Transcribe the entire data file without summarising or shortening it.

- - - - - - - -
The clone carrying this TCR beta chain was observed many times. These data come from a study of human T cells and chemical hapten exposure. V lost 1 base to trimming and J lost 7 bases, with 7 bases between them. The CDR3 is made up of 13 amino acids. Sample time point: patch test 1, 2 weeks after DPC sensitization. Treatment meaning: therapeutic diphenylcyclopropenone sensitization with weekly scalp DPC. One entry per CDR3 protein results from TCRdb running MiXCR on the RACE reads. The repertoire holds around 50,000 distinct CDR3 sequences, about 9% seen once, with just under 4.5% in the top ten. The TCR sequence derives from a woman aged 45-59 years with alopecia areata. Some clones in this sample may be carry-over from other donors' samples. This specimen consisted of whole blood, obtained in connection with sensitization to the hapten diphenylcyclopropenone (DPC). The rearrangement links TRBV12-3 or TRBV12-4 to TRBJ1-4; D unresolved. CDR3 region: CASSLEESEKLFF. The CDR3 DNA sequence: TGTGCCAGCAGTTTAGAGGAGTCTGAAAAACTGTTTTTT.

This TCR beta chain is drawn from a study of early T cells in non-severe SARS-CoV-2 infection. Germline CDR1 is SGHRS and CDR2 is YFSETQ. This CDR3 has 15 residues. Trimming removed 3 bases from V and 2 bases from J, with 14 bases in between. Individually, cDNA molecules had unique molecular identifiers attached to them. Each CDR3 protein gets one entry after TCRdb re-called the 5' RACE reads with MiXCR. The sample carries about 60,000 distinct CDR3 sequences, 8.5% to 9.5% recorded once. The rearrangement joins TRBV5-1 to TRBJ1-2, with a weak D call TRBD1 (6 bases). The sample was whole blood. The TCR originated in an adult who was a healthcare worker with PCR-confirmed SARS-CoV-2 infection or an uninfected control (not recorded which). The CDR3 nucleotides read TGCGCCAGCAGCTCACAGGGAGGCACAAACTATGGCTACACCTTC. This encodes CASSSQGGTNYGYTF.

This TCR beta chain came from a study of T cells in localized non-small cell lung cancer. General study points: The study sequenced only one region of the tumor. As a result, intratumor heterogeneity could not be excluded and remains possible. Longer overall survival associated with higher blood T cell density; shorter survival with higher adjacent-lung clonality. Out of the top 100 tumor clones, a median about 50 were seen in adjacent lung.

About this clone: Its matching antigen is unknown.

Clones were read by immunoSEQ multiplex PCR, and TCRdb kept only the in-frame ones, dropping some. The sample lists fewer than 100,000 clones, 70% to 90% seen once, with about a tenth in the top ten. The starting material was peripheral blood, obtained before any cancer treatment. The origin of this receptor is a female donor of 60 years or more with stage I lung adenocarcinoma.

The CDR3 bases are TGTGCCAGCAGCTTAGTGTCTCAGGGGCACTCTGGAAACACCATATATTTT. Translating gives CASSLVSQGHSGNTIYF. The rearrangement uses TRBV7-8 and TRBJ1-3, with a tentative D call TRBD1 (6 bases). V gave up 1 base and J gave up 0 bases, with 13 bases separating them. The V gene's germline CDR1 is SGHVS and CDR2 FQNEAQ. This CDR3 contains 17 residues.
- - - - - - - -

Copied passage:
The clone carrying this TCR beta chain was observed many times. These data come from a study of human T cells and chemical hapten exposure. V lost 1 base to trimming and J lost 7 bases, with 7 bases between them. The CDR3 is made up of 13 amino acids. Sample time point: patch test 1, 2 weeks after DPC sensitization. Treatment meaning: therapeutic diphenylcyclopropenone sensitization with weekly scalp DPC. One entry per CDR3 protein results from TCRdb running MiXCR on the RACE reads. The repertoire holds around 50,000 distinct CDR3 sequences, about 9% seen once, with just under 4.5% in the top ten. The TCR sequence derives from a woman aged 45-59 years with alopecia areata. Some clones in this sample may be carry-over from other donors' samples. This specimen consisted of whole blood, obtained in connection with sensitization to the hapten diphenylcyclopropenone (DPC). The rearrangement links TRBV12-3 or TRBV12-4 to TRBJ1-4; D unresolved. CDR3 region: CASSLEESEKLFF. The CDR3 DNA sequence: TGTGCCAGCAGTTTAGAGGAGTCTGAAAAACTGTTTTTT.

This TCR beta chain is drawn from a study of early T cells in non-severe SARS-CoV-2 infection. Germline CDR1 is SGHRS and CDR2 is YFSETQ. This CDR3 has 15 residues. Trimming removed 3 bases from V and 2 bases from J, with 14 bases in between. Individually, cDNA molecules had unique molecular identifiers attached to them. Each CDR3 protein gets one entry after TCRdb re-called the 5' RACE reads with MiXCR. The sample carries about 60,000 distinct CDR3 sequences, 8.5% to 9.5% recorded once. The rearrangement joins TRBV5-1 to TRBJ1-2, with a weak D call TRBD1 (6 bases). The sample was whole blood. The TCR originated in an adult who was a healthcare worker with PCR-confirmed SARS-CoV-2 infection or an uninfected control (not recorded which). The CDR3 nucleotides read TGCGCCAGCAGCTCACAGGGAGGCACAAACTATGGCTACACCTTC. This encodes CASSSQGGTNYGYTF.

This TCR beta chain came from a study of T cells in localized non-small cell lung cancer. General study points: The study sequenced only one region of the tumor. As a result, intratumor heterogeneity could not be excluded and remains possible. Longer overall survival associated with higher blood T cell density; shorter survival with higher adjacent-lung clonality. Out of the top 100 tumor clones, a median about 50 were seen in adjacent lung.

About this clone: Its matching antigen is unknown.

Clones were read by immunoSEQ multiplex PCR, and TCRdb kept only the in-frame ones, dropping some. The sample lists fewer than 100,000 clones, 70% to 90% seen once, with about a tenth in the top ten. The starting material was peripheral blood, obtained before any cancer treatment. The origin of this receptor is a female donor of 60 years or more with stage I lung adenocarcinoma.

The CDR3 bases are TGTGCCAGCAGCTTAGTGTCTCAGGGGCACTCTGGAAACACCATATATTTT. Translating gives CASSLVSQGHSGNTIYF. The rearrangement uses TRBV7-8 and TRBJ1-3, with a tentative D call TRBD1 (6 bases). V gave up 1 base and J gave up 0 bases, with 13 bases separating them. The V gene's germline CDR1 is SGHVS and CDR2 FQNEAQ. This CDR3 contains 17 residues.